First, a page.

I am a senior lecturer in art/education, specializing in visual ability and with a deep interest in the teaching of contemporary practice with a view to extending students’ thinking skills.
I was interested to read your response to Lucrecia’s query, although I’m not sure that I entirely agree with your comments. An area of visual education I am currently exploring is that of visual perception and how best to teach it. Surely, an effective art teacher is one who teaches students how to develop visual perception, which I briefly define as the development of knowledge, understanding and skills of a visual language in both a practical and analytical way to enable students to make informed visual choices and read images, objects and artifacts in their environment, whether within the fine art domain or within craft or design. With this in mind, teaching strategies implemented to develop visual perception allows each student to explore a topic or media without copying or forming a ‘house style.’ The teacher is teaching skills, practical and analytical, which are needed for students to then explore the work in their own way, as appropriate to their own, not the teacher’s intentions.
When training art teachers we always discuss whether to create completed resources to show the students during a project, and if the teachers decide to do this, when the most appropriate time to show the resources is. The idea behind this is to allow students to find their own ‘voice’ or making style based on their ability to analyze the brief in relation to their own experience. It is the teacher’s responsibility to give students access to the necessary making skills and the ability to reflect on this, not to encourage a specific style or approach.
Teaching delayed artist’s career
by Susan Hillman, Bowen Island, BC, Canada
I have recently retired from 34 years in the teaching profession, (painting and drawing) at the college level. While stressing a necessarily serious commitment to art (or any discipline of study that lasts one’s lifetime, for that matter) I always valued a warm atmosphere, laughter, and a sincere desire for every student to look forward to coming to my class for what they might learn from me or other students about art, or about themselves. Many times I regretted the hours/days/weeks/years I was not developing my own work in the studio but as it was necessary for me to earn a living somehow to raise a family I could not have experienced a more rewarding, fulfilling career which would allow this to happen. I did manage to maintain an active, informed studio practice throughout my professional life despite the fact that the output was somewhat slimmer and less well promoted than might have been possible otherwise. I found it easier to learn to play the bass guitar in short periods of time, but now in retirement, I am able to immerse myself gratefully in my chosen issues.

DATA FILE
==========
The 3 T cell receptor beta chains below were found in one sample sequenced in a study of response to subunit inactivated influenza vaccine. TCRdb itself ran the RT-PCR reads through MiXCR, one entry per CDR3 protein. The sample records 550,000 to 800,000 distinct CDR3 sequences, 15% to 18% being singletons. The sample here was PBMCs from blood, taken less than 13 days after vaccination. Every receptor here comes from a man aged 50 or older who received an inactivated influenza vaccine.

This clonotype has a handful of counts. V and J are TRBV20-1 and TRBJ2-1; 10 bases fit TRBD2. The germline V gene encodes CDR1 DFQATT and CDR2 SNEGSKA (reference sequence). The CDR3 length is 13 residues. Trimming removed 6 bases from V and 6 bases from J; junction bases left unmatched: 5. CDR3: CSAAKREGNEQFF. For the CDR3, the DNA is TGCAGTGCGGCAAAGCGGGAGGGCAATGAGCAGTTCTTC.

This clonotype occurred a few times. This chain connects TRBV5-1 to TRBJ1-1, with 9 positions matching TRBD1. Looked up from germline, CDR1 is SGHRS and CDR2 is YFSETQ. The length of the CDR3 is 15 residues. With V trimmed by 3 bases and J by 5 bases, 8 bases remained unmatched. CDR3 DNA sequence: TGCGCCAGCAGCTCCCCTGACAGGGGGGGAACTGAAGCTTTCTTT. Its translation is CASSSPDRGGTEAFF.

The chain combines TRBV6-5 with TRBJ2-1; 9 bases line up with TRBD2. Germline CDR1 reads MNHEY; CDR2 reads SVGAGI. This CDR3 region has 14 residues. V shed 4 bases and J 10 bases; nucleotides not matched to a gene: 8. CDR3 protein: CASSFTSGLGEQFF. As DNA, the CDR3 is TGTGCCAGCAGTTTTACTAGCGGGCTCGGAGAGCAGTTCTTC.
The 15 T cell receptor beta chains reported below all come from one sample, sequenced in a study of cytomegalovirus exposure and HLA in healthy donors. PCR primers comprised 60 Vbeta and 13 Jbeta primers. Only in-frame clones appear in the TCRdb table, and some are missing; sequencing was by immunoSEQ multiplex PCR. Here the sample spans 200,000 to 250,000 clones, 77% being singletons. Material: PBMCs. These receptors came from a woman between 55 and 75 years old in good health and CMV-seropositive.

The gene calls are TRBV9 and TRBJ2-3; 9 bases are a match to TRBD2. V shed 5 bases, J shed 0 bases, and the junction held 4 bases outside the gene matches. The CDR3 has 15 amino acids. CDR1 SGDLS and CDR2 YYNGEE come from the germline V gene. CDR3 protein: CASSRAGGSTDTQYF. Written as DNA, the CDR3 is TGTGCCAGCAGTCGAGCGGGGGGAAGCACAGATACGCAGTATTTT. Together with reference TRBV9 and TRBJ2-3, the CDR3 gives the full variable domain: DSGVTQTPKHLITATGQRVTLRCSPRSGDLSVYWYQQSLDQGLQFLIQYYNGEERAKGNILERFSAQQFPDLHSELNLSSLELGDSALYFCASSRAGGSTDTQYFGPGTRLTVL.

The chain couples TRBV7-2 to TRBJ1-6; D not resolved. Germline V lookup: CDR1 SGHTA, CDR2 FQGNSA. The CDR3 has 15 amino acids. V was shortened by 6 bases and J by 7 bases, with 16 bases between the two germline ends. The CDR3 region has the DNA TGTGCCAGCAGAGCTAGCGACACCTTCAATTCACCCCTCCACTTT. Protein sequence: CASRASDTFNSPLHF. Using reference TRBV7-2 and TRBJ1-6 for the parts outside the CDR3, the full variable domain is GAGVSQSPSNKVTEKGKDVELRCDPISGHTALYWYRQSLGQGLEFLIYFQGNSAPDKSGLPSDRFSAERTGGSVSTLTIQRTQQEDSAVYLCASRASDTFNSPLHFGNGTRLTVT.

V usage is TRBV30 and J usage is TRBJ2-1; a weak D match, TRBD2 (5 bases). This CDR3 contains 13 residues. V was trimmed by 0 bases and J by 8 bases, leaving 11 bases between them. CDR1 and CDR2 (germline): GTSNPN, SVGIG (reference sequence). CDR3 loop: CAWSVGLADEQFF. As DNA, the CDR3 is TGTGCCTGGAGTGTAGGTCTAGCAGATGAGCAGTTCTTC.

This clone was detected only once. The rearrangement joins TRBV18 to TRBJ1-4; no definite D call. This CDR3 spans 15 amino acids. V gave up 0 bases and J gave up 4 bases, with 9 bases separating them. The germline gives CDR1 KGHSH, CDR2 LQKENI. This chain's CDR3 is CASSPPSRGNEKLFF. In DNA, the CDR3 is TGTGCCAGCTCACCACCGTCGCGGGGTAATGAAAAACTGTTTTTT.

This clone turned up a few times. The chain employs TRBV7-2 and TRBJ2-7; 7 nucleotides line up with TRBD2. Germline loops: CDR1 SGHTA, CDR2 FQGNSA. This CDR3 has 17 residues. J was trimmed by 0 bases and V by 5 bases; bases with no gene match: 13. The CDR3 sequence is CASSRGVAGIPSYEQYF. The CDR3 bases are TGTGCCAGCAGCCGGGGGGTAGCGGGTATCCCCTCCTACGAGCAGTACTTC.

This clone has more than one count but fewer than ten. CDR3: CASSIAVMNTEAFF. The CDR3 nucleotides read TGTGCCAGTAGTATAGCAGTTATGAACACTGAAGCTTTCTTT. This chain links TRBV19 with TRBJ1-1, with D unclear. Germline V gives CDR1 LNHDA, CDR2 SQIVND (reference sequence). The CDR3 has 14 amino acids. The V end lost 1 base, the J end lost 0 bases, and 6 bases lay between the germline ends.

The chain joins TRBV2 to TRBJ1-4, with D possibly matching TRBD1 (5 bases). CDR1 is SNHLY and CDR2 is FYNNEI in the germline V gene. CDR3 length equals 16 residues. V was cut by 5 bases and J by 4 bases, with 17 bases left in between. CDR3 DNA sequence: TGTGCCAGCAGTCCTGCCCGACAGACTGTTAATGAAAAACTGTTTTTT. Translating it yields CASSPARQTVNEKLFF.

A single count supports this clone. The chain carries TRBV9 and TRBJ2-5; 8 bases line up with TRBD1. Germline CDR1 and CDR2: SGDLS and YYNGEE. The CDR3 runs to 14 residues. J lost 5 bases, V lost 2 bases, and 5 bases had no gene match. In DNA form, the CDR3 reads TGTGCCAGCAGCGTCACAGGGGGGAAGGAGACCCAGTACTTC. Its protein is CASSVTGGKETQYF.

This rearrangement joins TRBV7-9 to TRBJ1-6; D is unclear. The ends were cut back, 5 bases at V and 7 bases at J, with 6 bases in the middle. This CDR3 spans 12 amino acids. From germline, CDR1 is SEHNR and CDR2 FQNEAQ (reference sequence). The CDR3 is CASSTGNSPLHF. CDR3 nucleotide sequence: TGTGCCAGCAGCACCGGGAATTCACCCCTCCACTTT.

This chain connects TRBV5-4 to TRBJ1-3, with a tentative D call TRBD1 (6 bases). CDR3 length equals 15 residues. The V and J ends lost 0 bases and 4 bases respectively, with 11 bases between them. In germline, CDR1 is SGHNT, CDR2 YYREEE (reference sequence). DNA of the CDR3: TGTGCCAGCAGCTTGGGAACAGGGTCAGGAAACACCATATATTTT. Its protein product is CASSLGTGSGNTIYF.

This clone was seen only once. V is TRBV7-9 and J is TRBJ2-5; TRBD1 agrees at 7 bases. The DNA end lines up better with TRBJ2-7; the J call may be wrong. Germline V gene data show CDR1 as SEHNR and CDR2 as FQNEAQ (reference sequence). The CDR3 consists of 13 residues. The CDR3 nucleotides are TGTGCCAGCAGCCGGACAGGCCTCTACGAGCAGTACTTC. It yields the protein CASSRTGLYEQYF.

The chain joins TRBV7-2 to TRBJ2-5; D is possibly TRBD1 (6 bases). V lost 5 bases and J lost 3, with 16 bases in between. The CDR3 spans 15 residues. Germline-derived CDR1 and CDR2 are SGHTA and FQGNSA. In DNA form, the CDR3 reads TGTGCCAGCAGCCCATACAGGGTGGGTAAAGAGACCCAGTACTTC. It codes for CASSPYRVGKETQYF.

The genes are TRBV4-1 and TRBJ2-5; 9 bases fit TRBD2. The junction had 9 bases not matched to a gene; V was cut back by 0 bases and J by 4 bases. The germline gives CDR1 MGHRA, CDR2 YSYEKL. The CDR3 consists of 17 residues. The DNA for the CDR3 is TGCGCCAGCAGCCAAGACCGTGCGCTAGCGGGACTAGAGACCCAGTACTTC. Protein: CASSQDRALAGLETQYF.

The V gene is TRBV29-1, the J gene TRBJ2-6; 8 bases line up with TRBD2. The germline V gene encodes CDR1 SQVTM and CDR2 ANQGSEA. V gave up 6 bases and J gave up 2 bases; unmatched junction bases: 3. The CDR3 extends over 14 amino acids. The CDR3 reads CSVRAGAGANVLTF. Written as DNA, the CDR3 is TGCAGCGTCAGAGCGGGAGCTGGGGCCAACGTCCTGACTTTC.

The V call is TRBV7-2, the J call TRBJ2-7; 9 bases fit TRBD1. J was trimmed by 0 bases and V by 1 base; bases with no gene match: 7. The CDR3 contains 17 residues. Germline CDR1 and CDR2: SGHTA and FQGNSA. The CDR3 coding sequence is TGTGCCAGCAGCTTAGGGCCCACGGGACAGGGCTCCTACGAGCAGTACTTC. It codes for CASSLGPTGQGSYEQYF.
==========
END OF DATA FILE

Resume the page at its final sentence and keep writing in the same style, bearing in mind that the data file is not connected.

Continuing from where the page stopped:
The value of technical competence
by Dianne Mize, Sautee, GA, USA
I will be shortly retiring from 42 years of teaching art at the Sautee Nacoochee Center, the past 22 years entirely to adults. I’ve been guided by a theory that the individual uniqueness of each student-artist can emerge if given the generic tools with which that emerging can be enabled. My on-going question is this: why should there be a difference between how a person studies violin and how a person studies painting and/or drawing? My conclusion is that there is no difference whatsoever. Just as the violin student needs to understand how the instrument works, so the painting student should be instructed about how his/her tools and materials work; just as the violin student learns how to read a musical score and translate it to the strings and bow, so the art student needs guidance in how to see images and be taught basic techniques for translating those images visually; just as a violin student can become capable of interpreting a musical score into his/her own expression, so can an art student learn to reach within himself/herself and interpret images into his/her own visual expression. Individual uniqueness can emerge and present itself into an exciting expression and/or interpretation in any artistic mode if properly guided. I believe that one finds freedom and self confidence through technical competence.